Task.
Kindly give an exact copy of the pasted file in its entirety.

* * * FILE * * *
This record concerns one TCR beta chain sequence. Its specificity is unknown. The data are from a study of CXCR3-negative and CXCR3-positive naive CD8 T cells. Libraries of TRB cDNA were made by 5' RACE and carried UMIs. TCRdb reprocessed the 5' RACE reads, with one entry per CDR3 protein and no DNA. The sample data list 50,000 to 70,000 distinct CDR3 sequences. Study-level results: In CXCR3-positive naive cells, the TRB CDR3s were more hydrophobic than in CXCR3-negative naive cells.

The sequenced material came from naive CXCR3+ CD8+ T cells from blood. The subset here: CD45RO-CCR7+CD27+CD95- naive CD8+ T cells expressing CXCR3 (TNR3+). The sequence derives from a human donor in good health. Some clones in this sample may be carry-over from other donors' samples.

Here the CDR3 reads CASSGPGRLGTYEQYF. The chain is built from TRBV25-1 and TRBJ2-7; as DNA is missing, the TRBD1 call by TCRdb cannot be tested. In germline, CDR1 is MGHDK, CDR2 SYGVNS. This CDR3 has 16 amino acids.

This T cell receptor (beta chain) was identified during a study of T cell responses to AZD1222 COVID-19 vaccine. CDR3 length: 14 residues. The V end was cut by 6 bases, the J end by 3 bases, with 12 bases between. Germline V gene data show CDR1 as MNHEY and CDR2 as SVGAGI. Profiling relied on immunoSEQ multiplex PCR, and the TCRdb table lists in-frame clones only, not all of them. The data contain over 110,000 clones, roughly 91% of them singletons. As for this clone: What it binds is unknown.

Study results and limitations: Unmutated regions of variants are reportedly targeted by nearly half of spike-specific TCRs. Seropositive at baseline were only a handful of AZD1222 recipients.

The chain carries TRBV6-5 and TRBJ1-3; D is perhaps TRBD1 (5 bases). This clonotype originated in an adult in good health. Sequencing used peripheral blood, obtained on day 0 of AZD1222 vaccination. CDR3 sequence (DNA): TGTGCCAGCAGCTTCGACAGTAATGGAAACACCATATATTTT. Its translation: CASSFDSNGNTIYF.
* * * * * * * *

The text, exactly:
This record concerns one TCR beta chain sequence. Its specificity is unknown. The data are from a study of CXCR3-negative and CXCR3-positive naive CD8 T cells. Libraries of TRB cDNA were made by 5' RACE and carried UMIs. TCRdb reprocessed the 5' RACE reads, with one entry per CDR3 protein and no DNA. The sample data list 50,000 to 70,000 distinct CDR3 sequences. Study-level results: In CXCR3-positive naive cells, the TRB CDR3s were more hydrophobic than in CXCR3-negative naive cells.

The sequenced material came from naive CXCR3+ CD8+ T cells from blood. The subset here: CD45RO-CCR7+CD27+CD95- naive CD8+ T cells expressing CXCR3 (TNR3+). The sequence derives from a human donor in good health. Some clones in this sample may be carry-over from other donors' samples.

Here the CDR3 reads CASSGPGRLGTYEQYF. The chain is built from TRBV25-1 and TRBJ2-7; as DNA is missing, the TRBD1 call by TCRdb cannot be tested. In germline, CDR1 is MGHDK, CDR2 SYGVNS. This CDR3 has 16 amino acids.

This T cell receptor (beta chain) was identified during a study of T cell responses to AZD1222 COVID-19 vaccine. CDR3 length: 14 residues. The V end was cut by 6 bases, the J end by 3 bases, with 12 bases between. Germline V gene data show CDR1 as MNHEY and CDR2 as SVGAGI. Profiling relied on immunoSEQ multiplex PCR, and the TCRdb table lists in-frame clones only, not all of them. The data contain over 110,000 clones, roughly 91% of them singletons. As for this clone: What it binds is unknown.

Study results and limitations: Unmutated regions of variants are reportedly targeted by nearly half of spike-specific TCRs. Seropositive at baseline were only a handful of AZD1222 recipients.

The chain carries TRBV6-5 and TRBJ1-3; D is perhaps TRBD1 (5 bases). This clonotype originated in an adult in good health. Sequencing used peripheral blood, obtained on day 0 of AZD1222 vaccination. CDR3 sequence (DNA): TGTGCCAGCAGCTTCGACAGTAATGGAAACACCATATATTTT. Its translation: CASSFDSNGNTIYF.